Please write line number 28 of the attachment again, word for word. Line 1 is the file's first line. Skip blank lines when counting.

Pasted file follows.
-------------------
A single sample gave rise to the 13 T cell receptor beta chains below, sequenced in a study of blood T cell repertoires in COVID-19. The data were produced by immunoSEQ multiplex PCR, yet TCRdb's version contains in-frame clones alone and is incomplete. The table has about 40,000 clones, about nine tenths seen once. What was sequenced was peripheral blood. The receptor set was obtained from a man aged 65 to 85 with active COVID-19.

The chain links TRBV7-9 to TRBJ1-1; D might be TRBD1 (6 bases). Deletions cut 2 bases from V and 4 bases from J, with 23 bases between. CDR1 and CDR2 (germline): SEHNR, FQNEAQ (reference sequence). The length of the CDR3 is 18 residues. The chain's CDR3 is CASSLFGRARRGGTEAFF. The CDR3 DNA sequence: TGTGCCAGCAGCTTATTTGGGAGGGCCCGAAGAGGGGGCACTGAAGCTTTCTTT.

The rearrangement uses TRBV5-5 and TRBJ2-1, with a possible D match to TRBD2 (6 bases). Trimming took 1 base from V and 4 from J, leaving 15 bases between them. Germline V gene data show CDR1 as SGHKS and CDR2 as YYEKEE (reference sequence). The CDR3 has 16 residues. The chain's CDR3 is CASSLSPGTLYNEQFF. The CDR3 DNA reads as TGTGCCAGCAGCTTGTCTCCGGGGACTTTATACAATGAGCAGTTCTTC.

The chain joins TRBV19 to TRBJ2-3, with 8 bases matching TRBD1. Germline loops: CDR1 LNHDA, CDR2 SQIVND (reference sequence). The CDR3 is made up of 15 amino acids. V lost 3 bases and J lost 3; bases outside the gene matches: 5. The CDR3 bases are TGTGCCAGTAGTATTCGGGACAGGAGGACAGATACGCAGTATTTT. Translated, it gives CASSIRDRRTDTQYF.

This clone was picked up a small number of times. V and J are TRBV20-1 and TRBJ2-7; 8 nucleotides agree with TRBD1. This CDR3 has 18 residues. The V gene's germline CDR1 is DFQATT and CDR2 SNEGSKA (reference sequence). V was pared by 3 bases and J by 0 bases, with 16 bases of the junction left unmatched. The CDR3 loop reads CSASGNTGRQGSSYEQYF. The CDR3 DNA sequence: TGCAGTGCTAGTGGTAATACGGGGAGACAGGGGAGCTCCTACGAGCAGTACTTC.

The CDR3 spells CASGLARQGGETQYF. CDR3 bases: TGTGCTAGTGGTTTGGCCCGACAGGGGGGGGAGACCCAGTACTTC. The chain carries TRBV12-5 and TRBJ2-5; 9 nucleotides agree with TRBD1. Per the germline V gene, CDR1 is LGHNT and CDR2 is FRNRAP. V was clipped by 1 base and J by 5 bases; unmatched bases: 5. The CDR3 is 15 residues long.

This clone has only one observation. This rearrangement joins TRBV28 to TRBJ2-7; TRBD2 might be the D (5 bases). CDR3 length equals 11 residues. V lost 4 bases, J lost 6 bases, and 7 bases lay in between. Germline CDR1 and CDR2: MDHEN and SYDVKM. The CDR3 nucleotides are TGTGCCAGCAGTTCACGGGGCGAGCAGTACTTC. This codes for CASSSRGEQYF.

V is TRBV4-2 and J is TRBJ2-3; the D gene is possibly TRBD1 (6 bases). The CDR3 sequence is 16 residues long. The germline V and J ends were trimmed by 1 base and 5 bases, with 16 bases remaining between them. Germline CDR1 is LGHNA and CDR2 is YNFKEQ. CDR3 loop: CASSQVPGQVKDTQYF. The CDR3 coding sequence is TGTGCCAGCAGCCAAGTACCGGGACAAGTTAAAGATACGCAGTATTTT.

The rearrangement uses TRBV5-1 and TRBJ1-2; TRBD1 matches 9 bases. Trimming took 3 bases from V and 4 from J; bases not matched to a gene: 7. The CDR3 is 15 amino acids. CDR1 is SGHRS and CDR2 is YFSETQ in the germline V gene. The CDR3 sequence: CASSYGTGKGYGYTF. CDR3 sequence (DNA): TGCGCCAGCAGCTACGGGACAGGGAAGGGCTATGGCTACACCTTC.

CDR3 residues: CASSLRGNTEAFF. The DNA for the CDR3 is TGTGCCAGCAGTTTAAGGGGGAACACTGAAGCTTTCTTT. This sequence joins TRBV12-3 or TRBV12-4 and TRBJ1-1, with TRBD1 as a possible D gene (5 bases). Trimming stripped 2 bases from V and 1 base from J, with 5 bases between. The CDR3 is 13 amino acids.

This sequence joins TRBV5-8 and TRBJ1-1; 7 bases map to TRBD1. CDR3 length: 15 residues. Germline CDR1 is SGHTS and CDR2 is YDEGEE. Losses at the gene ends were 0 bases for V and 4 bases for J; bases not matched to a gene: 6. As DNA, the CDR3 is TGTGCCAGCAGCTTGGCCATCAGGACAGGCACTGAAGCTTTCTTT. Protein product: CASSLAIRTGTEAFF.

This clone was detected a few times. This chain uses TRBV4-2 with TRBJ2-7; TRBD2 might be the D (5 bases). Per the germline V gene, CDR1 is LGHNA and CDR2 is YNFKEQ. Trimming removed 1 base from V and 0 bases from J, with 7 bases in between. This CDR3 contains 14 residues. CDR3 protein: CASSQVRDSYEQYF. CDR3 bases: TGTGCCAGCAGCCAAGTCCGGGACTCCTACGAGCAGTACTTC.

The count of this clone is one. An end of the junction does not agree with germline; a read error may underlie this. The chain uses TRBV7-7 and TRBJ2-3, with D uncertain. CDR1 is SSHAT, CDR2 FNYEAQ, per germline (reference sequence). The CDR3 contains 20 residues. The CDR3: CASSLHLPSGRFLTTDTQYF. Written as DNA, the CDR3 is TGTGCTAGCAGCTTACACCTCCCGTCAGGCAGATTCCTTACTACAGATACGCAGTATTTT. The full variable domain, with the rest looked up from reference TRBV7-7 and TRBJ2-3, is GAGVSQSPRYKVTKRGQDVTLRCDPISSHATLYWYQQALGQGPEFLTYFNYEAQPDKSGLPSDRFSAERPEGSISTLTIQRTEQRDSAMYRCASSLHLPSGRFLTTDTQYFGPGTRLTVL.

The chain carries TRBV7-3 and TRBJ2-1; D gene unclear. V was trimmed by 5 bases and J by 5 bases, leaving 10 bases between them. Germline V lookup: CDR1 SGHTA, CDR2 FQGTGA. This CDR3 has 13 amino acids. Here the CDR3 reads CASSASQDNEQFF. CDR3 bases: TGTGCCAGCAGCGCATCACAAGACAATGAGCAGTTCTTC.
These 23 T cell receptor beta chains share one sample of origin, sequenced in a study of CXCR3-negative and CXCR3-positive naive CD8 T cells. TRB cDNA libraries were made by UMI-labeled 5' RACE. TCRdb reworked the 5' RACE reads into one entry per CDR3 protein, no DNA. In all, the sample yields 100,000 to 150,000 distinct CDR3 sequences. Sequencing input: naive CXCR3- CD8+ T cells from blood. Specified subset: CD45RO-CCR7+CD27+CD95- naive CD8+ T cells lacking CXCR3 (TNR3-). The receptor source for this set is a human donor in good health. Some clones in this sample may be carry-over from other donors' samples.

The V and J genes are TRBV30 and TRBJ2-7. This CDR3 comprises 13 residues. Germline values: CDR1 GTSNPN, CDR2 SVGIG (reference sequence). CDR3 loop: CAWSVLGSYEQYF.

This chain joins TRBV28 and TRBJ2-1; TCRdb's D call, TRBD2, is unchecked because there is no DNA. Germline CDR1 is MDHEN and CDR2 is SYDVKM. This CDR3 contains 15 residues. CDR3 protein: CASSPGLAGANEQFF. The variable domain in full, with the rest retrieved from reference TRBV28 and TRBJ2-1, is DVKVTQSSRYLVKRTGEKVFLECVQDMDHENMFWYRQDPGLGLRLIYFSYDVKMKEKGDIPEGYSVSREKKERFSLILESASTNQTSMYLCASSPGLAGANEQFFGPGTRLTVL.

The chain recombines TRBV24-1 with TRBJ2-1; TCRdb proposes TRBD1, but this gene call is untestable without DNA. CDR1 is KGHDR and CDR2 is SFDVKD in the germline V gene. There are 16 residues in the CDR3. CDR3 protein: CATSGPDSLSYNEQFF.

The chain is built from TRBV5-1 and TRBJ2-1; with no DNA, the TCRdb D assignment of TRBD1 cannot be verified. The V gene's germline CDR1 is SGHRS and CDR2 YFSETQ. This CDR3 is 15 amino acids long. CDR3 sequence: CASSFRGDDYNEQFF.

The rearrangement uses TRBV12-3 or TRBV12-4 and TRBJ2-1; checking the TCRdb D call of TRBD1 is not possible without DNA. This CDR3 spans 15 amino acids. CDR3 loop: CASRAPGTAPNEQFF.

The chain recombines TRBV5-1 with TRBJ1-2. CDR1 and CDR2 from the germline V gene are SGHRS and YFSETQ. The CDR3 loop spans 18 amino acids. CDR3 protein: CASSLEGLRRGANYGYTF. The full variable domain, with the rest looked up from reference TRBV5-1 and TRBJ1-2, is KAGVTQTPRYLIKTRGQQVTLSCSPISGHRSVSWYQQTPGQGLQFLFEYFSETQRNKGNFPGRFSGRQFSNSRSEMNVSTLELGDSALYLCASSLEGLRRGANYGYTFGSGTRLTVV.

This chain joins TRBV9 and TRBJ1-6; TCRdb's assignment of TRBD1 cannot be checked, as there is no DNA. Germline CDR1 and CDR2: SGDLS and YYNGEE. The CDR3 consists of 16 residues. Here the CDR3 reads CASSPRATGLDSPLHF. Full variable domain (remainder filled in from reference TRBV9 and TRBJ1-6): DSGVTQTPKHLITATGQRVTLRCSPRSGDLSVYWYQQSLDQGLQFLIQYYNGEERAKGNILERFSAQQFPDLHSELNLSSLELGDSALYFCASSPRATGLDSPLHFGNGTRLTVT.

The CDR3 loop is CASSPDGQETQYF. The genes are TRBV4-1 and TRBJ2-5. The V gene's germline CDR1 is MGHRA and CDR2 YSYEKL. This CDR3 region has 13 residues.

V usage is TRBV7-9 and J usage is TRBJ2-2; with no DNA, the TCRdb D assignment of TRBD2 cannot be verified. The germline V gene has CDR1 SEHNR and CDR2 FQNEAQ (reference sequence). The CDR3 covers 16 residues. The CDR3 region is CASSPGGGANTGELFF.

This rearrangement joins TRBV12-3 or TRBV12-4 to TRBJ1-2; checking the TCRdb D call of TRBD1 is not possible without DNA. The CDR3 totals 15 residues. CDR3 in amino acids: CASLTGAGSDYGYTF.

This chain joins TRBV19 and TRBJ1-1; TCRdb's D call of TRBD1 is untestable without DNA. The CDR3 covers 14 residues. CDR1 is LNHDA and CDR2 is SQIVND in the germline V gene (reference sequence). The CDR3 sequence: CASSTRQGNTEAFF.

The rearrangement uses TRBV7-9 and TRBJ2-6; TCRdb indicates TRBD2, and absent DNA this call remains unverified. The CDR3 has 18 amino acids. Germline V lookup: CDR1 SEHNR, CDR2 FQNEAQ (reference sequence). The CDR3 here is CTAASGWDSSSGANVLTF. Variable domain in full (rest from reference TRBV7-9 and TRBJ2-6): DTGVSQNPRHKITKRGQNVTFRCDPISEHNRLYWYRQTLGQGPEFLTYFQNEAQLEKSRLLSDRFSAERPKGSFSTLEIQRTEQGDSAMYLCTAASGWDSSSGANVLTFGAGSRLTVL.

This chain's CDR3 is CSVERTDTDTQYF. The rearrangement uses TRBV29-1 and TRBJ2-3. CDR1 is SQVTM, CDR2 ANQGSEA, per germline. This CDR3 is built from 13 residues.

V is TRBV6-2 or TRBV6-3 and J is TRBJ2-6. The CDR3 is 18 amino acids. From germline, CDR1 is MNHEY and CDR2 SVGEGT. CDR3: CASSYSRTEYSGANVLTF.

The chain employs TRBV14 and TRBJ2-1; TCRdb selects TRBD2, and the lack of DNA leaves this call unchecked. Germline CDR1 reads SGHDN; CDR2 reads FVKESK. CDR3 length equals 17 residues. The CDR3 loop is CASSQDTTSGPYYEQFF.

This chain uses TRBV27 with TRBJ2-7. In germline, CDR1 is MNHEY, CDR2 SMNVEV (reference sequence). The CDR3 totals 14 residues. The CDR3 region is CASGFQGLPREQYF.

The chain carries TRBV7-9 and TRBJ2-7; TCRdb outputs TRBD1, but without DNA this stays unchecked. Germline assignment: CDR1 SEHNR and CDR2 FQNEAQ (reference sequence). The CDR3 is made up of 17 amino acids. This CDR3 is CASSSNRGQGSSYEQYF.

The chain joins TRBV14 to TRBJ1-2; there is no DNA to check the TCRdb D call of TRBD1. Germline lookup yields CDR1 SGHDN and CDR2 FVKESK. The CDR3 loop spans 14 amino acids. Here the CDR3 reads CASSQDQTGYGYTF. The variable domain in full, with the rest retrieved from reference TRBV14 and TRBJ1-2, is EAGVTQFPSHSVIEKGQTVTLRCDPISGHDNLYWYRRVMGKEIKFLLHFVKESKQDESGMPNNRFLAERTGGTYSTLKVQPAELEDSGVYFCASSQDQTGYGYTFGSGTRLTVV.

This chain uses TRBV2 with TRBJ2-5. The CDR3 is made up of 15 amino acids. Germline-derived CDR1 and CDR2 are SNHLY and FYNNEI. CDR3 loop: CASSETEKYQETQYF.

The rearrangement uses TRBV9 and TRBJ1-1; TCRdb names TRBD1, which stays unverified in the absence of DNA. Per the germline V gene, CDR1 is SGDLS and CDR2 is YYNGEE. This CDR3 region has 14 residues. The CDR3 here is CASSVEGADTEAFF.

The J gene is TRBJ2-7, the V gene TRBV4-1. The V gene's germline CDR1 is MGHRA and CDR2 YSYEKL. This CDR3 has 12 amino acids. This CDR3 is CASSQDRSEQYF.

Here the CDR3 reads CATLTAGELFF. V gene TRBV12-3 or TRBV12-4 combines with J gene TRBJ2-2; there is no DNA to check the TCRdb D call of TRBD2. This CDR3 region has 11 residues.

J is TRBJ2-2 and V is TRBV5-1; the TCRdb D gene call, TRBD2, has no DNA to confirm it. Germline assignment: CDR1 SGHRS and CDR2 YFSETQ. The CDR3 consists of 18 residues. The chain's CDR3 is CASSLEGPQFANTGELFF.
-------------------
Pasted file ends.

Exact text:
This chain's CDR3 is CSVERTDTDTQYF. The rearrangement uses TRBV29-1 and TRBJ2-3. CDR1 is SQVTM, CDR2 ANQGSEA, per germline. This CDR3 is built from 13 residues.